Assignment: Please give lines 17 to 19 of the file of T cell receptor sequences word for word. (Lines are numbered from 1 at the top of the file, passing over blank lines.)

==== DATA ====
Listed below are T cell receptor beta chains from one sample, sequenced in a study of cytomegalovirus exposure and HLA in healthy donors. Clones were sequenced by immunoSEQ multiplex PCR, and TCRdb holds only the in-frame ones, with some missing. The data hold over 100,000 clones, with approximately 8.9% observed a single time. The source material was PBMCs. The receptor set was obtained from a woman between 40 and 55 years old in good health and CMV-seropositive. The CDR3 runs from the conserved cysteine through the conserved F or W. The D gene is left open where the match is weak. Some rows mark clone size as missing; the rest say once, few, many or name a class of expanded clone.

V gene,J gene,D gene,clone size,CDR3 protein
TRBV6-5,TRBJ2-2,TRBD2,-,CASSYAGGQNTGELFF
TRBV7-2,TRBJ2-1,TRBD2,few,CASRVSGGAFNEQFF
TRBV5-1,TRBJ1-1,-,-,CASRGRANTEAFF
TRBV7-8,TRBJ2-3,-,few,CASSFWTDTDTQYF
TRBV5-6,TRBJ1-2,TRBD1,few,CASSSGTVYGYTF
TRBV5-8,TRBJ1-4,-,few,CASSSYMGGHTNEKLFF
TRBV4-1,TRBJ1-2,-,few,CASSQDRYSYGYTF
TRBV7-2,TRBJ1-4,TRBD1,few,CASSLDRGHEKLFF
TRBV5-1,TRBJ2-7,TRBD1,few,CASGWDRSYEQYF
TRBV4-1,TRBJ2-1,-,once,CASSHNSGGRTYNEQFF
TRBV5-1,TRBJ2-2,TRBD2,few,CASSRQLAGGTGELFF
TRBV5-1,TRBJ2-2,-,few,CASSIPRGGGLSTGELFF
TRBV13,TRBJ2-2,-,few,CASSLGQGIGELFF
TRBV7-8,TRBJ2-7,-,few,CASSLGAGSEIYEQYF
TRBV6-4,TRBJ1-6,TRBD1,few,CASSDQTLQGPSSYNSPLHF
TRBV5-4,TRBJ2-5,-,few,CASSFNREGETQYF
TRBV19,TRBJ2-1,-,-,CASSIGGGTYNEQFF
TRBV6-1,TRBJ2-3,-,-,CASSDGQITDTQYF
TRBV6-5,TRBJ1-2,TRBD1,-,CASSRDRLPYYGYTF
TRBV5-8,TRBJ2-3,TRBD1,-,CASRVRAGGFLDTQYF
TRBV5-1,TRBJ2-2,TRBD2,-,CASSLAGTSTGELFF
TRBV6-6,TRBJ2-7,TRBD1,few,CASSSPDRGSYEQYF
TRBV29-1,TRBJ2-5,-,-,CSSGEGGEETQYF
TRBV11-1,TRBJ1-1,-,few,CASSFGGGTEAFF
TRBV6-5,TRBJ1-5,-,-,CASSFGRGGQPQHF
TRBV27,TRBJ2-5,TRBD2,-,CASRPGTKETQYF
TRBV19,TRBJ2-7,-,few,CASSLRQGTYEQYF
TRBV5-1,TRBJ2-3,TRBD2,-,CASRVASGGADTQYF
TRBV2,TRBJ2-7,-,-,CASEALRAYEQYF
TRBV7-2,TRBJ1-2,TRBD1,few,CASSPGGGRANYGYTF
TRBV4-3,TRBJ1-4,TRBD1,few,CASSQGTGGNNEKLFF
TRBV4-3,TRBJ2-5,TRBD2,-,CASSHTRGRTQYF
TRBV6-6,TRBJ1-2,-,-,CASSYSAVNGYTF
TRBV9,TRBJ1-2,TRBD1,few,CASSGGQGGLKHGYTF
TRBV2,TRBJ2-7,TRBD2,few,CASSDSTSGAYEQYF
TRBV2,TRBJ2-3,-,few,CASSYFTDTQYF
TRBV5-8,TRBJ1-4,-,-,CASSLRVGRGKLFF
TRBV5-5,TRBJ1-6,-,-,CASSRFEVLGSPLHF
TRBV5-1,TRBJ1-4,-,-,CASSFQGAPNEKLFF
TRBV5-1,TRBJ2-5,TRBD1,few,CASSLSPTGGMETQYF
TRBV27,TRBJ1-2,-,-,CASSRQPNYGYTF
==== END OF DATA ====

TRBV6-4,TRBJ1-6,TRBD1,few,CASSDQTLQGPSSYNSPLHF
TRBV5-4,TRBJ2-5,-,few,CASSFNREGETQYF
TRBV19,TRBJ2-1,-,-,CASSIGGGTYNEQFF